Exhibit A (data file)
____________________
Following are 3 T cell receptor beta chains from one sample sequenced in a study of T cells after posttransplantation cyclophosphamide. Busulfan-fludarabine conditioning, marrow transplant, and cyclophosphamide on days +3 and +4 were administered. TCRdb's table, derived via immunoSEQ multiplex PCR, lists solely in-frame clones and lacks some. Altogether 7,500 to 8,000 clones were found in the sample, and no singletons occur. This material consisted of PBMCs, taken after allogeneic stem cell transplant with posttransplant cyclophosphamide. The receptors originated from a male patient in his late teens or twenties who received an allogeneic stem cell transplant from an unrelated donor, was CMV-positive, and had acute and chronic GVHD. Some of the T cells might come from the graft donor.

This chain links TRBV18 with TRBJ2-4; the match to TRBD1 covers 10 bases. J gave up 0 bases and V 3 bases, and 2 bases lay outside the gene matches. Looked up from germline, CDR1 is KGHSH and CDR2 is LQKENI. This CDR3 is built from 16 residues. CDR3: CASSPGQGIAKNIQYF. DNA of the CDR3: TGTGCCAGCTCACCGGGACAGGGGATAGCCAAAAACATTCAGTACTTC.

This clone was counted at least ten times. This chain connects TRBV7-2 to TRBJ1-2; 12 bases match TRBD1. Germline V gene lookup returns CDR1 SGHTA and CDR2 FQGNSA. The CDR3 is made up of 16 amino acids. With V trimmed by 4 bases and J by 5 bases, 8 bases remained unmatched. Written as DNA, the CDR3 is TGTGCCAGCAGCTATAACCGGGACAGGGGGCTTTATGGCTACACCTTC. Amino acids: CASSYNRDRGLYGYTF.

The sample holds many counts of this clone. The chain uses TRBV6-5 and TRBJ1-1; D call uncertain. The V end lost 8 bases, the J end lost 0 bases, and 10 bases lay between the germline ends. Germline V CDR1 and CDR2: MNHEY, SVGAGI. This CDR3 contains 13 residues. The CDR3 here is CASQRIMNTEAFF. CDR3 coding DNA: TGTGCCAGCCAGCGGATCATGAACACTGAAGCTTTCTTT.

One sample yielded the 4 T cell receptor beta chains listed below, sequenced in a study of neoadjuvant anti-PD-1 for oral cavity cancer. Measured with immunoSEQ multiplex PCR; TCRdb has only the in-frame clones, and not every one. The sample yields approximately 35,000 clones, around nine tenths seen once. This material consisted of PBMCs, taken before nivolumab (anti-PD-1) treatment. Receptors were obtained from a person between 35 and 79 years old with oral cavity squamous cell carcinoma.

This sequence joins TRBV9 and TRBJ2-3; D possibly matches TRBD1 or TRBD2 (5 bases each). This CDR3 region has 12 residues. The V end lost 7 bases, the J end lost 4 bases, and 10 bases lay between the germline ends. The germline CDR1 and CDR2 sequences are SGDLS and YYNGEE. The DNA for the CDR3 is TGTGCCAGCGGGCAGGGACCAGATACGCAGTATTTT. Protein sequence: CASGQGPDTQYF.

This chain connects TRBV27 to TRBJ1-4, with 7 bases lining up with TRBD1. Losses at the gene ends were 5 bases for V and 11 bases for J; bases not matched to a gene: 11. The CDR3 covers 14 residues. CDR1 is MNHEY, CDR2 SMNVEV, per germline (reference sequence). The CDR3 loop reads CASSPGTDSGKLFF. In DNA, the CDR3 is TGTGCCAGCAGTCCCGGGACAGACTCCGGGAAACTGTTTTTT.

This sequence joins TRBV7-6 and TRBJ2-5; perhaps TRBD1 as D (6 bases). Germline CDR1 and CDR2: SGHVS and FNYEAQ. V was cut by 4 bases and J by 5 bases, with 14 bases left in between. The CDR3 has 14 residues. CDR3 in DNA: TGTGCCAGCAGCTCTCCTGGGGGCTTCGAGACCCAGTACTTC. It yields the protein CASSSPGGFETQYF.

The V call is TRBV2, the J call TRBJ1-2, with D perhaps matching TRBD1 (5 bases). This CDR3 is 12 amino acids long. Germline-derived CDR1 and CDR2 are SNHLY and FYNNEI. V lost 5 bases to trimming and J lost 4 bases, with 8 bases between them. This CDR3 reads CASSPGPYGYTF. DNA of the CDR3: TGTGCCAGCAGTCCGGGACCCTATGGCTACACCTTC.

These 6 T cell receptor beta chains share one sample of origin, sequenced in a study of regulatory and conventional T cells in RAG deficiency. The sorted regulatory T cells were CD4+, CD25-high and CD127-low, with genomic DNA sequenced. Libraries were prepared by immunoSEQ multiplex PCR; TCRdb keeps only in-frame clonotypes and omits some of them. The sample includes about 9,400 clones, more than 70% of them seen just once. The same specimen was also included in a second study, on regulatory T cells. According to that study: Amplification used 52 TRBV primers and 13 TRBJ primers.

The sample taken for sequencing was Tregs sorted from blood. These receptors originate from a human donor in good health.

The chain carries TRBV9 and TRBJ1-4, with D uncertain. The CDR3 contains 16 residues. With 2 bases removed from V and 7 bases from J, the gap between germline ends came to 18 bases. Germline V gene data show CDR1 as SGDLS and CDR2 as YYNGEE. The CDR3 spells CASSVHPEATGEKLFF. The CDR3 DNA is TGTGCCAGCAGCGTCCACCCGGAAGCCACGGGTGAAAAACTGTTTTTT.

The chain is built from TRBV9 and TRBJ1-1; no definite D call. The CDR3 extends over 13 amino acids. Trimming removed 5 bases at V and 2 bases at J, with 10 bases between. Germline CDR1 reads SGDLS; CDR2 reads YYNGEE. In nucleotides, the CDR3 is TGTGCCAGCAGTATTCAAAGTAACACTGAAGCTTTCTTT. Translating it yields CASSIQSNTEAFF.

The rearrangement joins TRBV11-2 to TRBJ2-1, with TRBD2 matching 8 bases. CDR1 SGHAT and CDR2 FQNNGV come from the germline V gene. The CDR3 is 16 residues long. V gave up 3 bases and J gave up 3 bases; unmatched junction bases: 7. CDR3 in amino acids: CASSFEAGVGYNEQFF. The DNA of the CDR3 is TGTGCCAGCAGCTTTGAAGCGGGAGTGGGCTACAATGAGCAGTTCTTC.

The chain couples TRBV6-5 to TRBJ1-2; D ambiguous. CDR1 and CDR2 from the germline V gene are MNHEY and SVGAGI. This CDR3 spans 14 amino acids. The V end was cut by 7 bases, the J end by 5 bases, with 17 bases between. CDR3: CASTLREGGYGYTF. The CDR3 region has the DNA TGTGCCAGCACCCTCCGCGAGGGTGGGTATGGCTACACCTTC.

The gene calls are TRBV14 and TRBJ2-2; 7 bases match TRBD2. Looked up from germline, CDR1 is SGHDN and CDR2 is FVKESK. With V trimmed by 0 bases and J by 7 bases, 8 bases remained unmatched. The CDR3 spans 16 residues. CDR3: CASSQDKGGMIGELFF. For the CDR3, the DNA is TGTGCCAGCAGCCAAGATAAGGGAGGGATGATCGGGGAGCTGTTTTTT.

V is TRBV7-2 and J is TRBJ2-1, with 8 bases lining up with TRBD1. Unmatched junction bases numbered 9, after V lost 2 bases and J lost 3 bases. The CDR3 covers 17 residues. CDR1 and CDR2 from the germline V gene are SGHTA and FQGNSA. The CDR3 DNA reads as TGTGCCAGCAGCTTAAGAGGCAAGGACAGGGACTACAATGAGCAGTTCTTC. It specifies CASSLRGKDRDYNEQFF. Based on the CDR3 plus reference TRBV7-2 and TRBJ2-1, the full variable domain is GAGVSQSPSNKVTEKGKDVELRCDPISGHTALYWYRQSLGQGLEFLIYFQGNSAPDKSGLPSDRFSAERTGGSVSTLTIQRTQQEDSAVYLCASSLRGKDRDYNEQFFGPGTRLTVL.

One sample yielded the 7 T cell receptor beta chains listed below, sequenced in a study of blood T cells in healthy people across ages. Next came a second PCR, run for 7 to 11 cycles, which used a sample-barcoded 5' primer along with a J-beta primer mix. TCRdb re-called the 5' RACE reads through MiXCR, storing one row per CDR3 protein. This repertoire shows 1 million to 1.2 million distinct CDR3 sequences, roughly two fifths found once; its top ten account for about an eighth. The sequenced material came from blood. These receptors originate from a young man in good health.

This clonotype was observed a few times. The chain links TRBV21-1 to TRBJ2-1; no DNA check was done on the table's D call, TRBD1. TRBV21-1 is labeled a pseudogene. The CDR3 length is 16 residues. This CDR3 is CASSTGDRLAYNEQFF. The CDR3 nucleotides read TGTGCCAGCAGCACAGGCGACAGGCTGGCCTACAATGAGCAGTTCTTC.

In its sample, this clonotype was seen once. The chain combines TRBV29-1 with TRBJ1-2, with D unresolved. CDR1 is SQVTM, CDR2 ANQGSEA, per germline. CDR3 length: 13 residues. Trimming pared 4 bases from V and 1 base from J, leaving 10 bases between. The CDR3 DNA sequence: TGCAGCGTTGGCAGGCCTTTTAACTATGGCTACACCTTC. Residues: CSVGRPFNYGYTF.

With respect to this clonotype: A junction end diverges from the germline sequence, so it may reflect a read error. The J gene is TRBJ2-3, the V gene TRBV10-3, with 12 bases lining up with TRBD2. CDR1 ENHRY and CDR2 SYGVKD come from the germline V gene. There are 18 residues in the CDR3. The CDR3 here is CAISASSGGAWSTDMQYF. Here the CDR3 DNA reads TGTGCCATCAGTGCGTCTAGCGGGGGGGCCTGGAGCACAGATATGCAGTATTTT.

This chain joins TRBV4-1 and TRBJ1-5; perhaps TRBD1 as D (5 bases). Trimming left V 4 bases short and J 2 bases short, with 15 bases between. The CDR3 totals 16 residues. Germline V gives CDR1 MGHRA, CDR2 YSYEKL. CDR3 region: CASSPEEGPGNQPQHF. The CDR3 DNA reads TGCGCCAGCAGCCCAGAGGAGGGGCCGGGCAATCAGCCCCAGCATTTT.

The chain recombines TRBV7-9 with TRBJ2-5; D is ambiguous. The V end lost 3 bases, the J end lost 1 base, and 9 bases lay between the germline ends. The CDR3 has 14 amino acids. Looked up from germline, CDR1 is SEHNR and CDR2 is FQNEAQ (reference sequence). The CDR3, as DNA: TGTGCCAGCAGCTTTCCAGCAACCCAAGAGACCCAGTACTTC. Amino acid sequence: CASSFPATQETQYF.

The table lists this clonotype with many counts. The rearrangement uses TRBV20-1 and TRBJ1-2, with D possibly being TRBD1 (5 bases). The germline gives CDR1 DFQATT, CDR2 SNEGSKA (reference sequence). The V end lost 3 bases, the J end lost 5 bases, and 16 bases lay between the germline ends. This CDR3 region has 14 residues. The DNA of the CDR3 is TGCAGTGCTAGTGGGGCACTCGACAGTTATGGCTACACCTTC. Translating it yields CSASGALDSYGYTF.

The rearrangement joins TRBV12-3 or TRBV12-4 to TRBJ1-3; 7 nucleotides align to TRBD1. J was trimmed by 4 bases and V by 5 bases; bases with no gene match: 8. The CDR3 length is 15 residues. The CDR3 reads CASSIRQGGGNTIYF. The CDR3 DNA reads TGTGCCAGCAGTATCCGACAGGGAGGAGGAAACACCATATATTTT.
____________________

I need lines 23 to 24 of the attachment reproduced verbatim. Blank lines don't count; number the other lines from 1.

The chain recombines TRBV7-9 with TRBJ2-5; D is ambiguous. The V end lost 3 bases, the J end lost 1 base, and 9 bases lay between the germline ends. The CDR3 has 14 amino acids. Looked up from germline, CDR1 is SEHNR and CDR2 is FQNEAQ (reference sequence). The CDR3, as DNA: TGTGCCAGCAGCTTTCCAGCAACCCAAGAGACCCAGTACTTC. Amino acid sequence: CASSFPATQETQYF.

The table lists this clonotype with many counts. The rearrangement uses TRBV20-1 and TRBJ1-2, with D possibly being TRBD1 (5 bases). The germline gives CDR1 DFQATT, CDR2 SNEGSKA (reference sequence). The V end lost 3 bases, the J end lost 5 bases, and 16 bases lay between the germline ends. This CDR3 region has 14 residues. The DNA of the CDR3 is TGCAGTGCTAGTGGGGCACTCGACAGTTATGGCTACACCTTC. Translating it yields CSASGALDSYGYTF.